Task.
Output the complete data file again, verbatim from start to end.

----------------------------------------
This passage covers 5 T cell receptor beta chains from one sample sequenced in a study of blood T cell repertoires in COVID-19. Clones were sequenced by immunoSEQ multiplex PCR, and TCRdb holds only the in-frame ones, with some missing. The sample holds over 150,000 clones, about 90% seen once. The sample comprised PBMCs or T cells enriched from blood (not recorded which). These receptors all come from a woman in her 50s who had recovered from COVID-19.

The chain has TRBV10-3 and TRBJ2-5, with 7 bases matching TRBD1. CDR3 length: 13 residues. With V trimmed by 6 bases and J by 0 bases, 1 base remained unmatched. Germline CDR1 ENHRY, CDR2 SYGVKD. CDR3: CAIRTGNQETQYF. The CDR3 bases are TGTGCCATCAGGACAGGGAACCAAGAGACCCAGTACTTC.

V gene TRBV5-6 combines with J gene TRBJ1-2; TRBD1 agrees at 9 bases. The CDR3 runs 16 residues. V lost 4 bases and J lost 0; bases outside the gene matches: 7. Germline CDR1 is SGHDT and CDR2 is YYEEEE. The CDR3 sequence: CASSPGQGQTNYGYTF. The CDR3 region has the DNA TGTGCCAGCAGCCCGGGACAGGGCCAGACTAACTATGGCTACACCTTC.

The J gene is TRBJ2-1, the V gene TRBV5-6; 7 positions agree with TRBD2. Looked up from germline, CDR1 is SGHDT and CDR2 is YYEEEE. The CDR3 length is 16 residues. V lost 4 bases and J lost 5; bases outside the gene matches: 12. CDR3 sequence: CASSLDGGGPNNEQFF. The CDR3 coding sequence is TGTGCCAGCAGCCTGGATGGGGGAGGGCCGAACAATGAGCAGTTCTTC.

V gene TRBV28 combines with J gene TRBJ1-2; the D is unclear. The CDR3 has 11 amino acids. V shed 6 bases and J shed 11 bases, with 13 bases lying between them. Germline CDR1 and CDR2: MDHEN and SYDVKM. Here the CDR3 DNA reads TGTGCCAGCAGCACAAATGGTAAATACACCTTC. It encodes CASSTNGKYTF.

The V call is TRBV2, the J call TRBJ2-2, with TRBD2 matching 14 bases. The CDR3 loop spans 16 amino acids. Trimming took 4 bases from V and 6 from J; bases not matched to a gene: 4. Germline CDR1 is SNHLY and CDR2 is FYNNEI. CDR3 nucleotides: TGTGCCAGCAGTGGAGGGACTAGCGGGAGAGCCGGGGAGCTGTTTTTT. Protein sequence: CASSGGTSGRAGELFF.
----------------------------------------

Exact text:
This passage covers 5 T cell receptor beta chains from one sample sequenced in a study of blood T cell repertoires in COVID-19. Clones were sequenced by immunoSEQ multiplex PCR, and TCRdb holds only the in-frame ones, with some missing. The sample holds over 150,000 clones, about 90% seen once. The sample comprised PBMCs or T cells enriched from blood (not recorded which). These receptors all come from a woman in her 50s who had recovered from COVID-19.

The chain has TRBV10-3 and TRBJ2-5, with 7 bases matching TRBD1. CDR3 length: 13 residues. With V trimmed by 6 bases and J by 0 bases, 1 base remained unmatched. Germline CDR1 ENHRY, CDR2 SYGVKD. CDR3: CAIRTGNQETQYF. The CDR3 bases are TGTGCCATCAGGACAGGGAACCAAGAGACCCAGTACTTC.

V gene TRBV5-6 combines with J gene TRBJ1-2; TRBD1 agrees at 9 bases. The CDR3 runs 16 residues. V lost 4 bases and J lost 0; bases outside the gene matches: 7. Germline CDR1 is SGHDT and CDR2 is YYEEEE. The CDR3 sequence: CASSPGQGQTNYGYTF. The CDR3 region has the DNA TGTGCCAGCAGCCCGGGACAGGGCCAGACTAACTATGGCTACACCTTC.

The J gene is TRBJ2-1, the V gene TRBV5-6; 7 positions agree with TRBD2. Looked up from germline, CDR1 is SGHDT and CDR2 is YYEEEE. The CDR3 length is 16 residues. V lost 4 bases and J lost 5; bases outside the gene matches: 12. CDR3 sequence: CASSLDGGGPNNEQFF. The CDR3 coding sequence is TGTGCCAGCAGCCTGGATGGGGGAGGGCCGAACAATGAGCAGTTCTTC.

V gene TRBV28 combines with J gene TRBJ1-2; the D is unclear. The CDR3 has 11 amino acids. V shed 6 bases and J shed 11 bases, with 13 bases lying between them. Germline CDR1 and CDR2: MDHEN and SYDVKM. Here the CDR3 DNA reads TGTGCCAGCAGCACAAATGGTAAATACACCTTC. It encodes CASSTNGKYTF.

The V call is TRBV2, the J call TRBJ2-2, with TRBD2 matching 14 bases. The CDR3 loop spans 16 amino acids. Trimming took 4 bases from V and 6 from J; bases not matched to a gene: 4. Germline CDR1 is SNHLY and CDR2 is FYNNEI. CDR3 nucleotides: TGTGCCAGCAGTGGAGGGACTAGCGGGAGAGCCGGGGAGCTGTTTTTT. Protein sequence: CASSGGTSGRAGELFF.